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Discussion Starter #1
Hello,


This is not a topic to discuss the merrits or benifits of a fuel tank drain. I do not care about whether it would benifit or not. I do not care if you do not think the fuel has time to settle.


What I do care about is how to do this. Has anyone done it before? Is there a known low spot in the tank. What if I park on a slant? What is the tank material? How thick is the tank? What are the best sealants and parts to use?


I understand a drain has many possible side effects. Such as a leak. Also what do you do with the drained fuel? I have already dealt with these issues and am ready to put in a tank drain. I just need some input. I have never even looked at my tank and have no idea what's going on back there. I figured with a little input I could at least tear into it without being ignorant. Any thoughts about how to accomplish a leak free, reliable tank drain in the lowest spot would be appreciated.Edited by: Bronco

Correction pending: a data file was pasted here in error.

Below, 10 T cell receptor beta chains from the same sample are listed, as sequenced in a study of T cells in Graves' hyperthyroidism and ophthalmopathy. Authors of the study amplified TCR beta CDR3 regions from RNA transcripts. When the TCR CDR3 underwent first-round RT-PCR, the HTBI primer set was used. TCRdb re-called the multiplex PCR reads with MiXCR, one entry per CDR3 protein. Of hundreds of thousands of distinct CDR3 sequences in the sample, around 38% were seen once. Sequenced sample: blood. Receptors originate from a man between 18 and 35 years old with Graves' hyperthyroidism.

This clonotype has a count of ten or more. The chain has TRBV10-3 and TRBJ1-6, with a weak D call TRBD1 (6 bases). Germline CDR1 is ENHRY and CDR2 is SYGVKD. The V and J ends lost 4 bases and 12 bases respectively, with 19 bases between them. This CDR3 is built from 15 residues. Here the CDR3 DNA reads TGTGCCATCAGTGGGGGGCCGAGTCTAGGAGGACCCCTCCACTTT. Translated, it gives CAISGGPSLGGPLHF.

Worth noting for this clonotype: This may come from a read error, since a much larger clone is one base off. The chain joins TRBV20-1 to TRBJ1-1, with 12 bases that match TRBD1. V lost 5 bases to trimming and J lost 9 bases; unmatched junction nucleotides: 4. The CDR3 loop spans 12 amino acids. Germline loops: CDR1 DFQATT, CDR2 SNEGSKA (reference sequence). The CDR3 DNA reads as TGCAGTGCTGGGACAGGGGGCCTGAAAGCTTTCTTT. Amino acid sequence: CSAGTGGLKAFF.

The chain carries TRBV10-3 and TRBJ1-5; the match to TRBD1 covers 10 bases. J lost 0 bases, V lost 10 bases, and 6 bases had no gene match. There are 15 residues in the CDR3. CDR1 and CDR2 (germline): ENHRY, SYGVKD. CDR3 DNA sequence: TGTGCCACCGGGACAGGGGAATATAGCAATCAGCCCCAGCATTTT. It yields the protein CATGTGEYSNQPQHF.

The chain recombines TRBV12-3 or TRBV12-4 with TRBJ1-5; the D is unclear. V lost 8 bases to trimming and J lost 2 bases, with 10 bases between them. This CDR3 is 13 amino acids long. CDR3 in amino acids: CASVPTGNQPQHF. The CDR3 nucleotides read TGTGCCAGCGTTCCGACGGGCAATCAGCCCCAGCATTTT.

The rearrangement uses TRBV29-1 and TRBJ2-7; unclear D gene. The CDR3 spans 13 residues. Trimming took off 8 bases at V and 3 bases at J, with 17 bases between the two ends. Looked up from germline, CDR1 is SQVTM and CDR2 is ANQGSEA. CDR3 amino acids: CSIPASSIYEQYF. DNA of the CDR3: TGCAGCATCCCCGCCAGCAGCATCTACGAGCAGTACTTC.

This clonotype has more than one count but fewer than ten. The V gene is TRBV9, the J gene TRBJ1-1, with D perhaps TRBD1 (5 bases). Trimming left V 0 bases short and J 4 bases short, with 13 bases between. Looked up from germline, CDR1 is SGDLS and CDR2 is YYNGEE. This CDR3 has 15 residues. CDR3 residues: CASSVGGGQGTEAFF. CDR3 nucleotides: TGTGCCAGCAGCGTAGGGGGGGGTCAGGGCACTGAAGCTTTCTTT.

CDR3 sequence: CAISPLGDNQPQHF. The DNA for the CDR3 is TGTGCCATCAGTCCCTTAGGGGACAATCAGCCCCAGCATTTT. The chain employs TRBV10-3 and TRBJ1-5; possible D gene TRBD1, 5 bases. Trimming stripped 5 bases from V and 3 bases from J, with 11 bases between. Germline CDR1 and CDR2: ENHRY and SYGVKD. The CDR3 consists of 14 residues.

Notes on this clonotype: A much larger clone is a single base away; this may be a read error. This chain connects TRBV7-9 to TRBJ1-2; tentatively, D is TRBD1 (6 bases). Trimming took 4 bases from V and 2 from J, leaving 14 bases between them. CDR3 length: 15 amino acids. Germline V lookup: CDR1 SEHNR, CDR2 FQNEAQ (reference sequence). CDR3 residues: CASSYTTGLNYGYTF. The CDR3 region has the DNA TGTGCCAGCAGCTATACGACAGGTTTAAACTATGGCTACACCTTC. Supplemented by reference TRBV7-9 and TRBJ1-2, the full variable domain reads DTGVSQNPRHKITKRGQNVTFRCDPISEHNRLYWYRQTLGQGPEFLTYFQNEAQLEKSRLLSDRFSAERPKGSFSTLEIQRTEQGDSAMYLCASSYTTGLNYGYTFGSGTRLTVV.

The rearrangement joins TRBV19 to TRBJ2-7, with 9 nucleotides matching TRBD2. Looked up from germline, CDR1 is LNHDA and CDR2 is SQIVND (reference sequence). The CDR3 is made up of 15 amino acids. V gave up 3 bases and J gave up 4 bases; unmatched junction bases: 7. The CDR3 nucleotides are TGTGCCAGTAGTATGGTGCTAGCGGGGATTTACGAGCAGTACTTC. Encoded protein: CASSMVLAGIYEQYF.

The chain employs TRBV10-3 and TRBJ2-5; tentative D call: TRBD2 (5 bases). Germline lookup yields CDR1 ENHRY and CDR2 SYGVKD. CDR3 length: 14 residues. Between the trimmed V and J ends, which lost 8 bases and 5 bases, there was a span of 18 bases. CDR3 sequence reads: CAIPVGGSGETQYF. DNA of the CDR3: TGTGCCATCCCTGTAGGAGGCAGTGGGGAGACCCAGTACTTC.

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I don't know the specifics of the tank, but it should be pretty easy to do. Flush the tank VERY well, pick your spot and cut the hole then weld in the drain. Depending on the thickness of the tank you may want to reinforce the area around the drain. A small patch of 16 or 14 gauge sheet metal should work just fine. If the metal isn't perfectly clean you will end up with fuel seepage through/around the weld. This happened to a guy I knew once. His welding skills weren't quite up to the task. I simply brazed over his weld to stop the seeping. Worked like a charm.
 

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Oldmans process will work IF you have a metal fuel tank. My 04 has a PLASTIC tank and I have no idea where you couid get some additional material to strengthen the area you would put the drain in or what type of adhesive you would use to "glue" the additional material to the tank.